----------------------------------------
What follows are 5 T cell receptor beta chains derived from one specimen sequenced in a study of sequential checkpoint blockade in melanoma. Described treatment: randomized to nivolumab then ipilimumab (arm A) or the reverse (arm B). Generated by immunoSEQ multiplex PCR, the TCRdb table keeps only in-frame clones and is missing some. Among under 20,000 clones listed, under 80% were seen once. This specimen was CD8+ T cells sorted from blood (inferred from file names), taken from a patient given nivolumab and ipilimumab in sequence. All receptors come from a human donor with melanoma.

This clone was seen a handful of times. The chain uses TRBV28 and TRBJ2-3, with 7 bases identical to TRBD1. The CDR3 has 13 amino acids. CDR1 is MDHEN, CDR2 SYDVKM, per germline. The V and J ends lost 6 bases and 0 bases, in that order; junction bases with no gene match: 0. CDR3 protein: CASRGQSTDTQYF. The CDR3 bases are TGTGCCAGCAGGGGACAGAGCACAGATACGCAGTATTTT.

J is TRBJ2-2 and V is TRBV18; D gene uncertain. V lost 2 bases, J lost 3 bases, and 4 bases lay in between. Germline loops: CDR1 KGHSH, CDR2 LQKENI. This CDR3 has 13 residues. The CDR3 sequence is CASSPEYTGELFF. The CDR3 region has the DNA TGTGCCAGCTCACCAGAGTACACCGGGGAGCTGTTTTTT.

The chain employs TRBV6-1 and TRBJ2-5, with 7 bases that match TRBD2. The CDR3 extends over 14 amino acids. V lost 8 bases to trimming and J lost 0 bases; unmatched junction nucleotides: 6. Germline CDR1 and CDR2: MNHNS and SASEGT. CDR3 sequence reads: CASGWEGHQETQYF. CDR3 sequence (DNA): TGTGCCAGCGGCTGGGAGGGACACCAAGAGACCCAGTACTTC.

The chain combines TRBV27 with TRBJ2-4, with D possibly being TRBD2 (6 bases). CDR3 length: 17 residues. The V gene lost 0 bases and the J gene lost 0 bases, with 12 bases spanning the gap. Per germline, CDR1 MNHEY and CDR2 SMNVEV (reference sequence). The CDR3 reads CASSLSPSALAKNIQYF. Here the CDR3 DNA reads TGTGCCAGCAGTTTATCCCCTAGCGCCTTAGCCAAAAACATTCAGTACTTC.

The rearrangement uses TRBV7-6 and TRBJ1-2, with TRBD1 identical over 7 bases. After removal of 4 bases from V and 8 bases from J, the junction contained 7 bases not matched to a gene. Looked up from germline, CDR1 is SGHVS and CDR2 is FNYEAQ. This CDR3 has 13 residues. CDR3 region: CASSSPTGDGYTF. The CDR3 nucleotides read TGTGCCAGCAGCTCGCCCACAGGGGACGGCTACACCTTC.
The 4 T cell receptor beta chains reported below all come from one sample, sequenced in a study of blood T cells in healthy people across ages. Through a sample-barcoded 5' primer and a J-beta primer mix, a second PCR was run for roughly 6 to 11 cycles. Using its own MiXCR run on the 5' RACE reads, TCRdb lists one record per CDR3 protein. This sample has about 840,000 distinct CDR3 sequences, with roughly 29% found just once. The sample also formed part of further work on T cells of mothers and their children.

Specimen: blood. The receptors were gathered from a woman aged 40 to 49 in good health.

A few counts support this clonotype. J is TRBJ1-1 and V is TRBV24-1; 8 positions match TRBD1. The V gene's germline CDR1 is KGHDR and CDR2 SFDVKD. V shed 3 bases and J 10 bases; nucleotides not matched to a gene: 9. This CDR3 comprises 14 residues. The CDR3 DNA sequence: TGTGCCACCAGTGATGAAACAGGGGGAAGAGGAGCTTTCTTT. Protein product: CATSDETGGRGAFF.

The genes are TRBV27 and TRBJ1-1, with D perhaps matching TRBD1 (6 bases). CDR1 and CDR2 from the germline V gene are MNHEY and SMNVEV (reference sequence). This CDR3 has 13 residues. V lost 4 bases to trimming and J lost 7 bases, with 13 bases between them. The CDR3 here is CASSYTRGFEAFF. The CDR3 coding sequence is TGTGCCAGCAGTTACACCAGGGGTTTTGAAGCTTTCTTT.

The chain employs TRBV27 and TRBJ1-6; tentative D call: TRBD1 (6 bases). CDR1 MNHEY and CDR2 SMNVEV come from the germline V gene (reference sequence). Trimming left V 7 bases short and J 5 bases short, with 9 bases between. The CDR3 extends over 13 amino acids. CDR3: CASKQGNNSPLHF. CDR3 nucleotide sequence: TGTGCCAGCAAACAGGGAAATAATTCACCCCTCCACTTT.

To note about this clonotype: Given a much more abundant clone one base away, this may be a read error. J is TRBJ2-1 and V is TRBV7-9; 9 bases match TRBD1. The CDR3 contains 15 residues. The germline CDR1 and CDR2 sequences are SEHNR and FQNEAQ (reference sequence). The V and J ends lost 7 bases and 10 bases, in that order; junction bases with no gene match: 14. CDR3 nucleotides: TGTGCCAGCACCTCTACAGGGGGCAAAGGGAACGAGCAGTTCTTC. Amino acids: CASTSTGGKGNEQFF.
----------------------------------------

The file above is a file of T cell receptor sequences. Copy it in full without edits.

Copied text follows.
What follows are 5 T cell receptor beta chains derived from one specimen sequenced in a study of sequential checkpoint blockade in melanoma. Described treatment: randomized to nivolumab then ipilimumab (arm A) or the reverse (arm B). Generated by immunoSEQ multiplex PCR, the TCRdb table keeps only in-frame clones and is missing some. Among under 20,000 clones listed, under 80% were seen once. This specimen was CD8+ T cells sorted from blood (inferred from file names), taken from a patient given nivolumab and ipilimumab in sequence. All receptors come from a human donor with melanoma.

This clone was seen a handful of times. The chain uses TRBV28 and TRBJ2-3, with 7 bases identical to TRBD1. The CDR3 has 13 amino acids. CDR1 is MDHEN, CDR2 SYDVKM, per germline. The V and J ends lost 6 bases and 0 bases, in that order; junction bases with no gene match: 0. CDR3 protein: CASRGQSTDTQYF. The CDR3 bases are TGTGCCAGCAGGGGACAGAGCACAGATACGCAGTATTTT.

J is TRBJ2-2 and V is TRBV18; D gene uncertain. V lost 2 bases, J lost 3 bases, and 4 bases lay in between. Germline loops: CDR1 KGHSH, CDR2 LQKENI. This CDR3 has 13 residues. The CDR3 sequence is CASSPEYTGELFF. The CDR3 region has the DNA TGTGCCAGCTCACCAGAGTACACCGGGGAGCTGTTTTTT.

The chain employs TRBV6-1 and TRBJ2-5, with 7 bases that match TRBD2. The CDR3 extends over 14 amino acids. V lost 8 bases to trimming and J lost 0 bases; unmatched junction nucleotides: 6. Germline CDR1 and CDR2: MNHNS and SASEGT. CDR3 sequence reads: CASGWEGHQETQYF. CDR3 sequence (DNA): TGTGCCAGCGGCTGGGAGGGACACCAAGAGACCCAGTACTTC.

The chain combines TRBV27 with TRBJ2-4, with D possibly being TRBD2 (6 bases). CDR3 length: 17 residues. The V gene lost 0 bases and the J gene lost 0 bases, with 12 bases spanning the gap. Per germline, CDR1 MNHEY and CDR2 SMNVEV (reference sequence). The CDR3 reads CASSLSPSALAKNIQYF. Here the CDR3 DNA reads TGTGCCAGCAGTTTATCCCCTAGCGCCTTAGCCAAAAACATTCAGTACTTC.

The rearrangement uses TRBV7-6 and TRBJ1-2, with TRBD1 identical over 7 bases. After removal of 4 bases from V and 8 bases from J, the junction contained 7 bases not matched to a gene. Looked up from germline, CDR1 is SGHVS and CDR2 is FNYEAQ. This CDR3 has 13 residues. CDR3 region: CASSSPTGDGYTF. The CDR3 nucleotides read TGTGCCAGCAGCTCGCCCACAGGGGACGGCTACACCTTC.
The 4 T cell receptor beta chains reported below all come from one sample, sequenced in a study of blood T cells in healthy people across ages. Through a sample-barcoded 5' primer and a J-beta primer mix, a second PCR was run for roughly 6 to 11 cycles. Using its own MiXCR run on the 5' RACE reads, TCRdb lists one record per CDR3 protein. This sample has about 840,000 distinct CDR3 sequences, with roughly 29% found just once. The sample also formed part of further work on T cells of mothers and their children.

Specimen: blood. The receptors were gathered from a woman aged 40 to 49 in good health.

A few counts support this clonotype. J is TRBJ1-1 and V is TRBV24-1; 8 positions match TRBD1. The V gene's germline CDR1 is KGHDR and CDR2 SFDVKD. V shed 3 bases and J 10 bases; nucleotides not matched to a gene: 9. This CDR3 comprises 14 residues. The CDR3 DNA sequence: TGTGCCACCAGTGATGAAACAGGGGGAAGAGGAGCTTTCTTT. Protein product: CATSDETGGRGAFF.

The genes are TRBV27 and TRBJ1-1, with D perhaps matching TRBD1 (6 bases). CDR1 and CDR2 from the germline V gene are MNHEY and SMNVEV (reference sequence). This CDR3 has 13 residues. V lost 4 bases to trimming and J lost 7 bases, with 13 bases between them. The CDR3 here is CASSYTRGFEAFF. The CDR3 coding sequence is TGTGCCAGCAGTTACACCAGGGGTTTTGAAGCTTTCTTT.

The chain employs TRBV27 and TRBJ1-6; tentative D call: TRBD1 (6 bases). CDR1 MNHEY and CDR2 SMNVEV come from the germline V gene (reference sequence). Trimming left V 7 bases short and J 5 bases short, with 9 bases between. The CDR3 extends over 13 amino acids. CDR3: CASKQGNNSPLHF. CDR3 nucleotide sequence: TGTGCCAGCAAACAGGGAAATAATTCACCCCTCCACTTT.

To note about this clonotype: Given a much more abundant clone one base away, this may be a read error. J is TRBJ2-1 and V is TRBV7-9; 9 bases match TRBD1. The CDR3 contains 15 residues. The germline CDR1 and CDR2 sequences are SEHNR and FQNEAQ (reference sequence). The V and J ends lost 7 bases and 10 bases, in that order; junction bases with no gene match: 14. CDR3 nucleotides: TGTGCCAGCACCTCTACAGGGGGCAAAGGGAACGAGCAGTTCTTC. Amino acids: CASTSTGGKGNEQFF.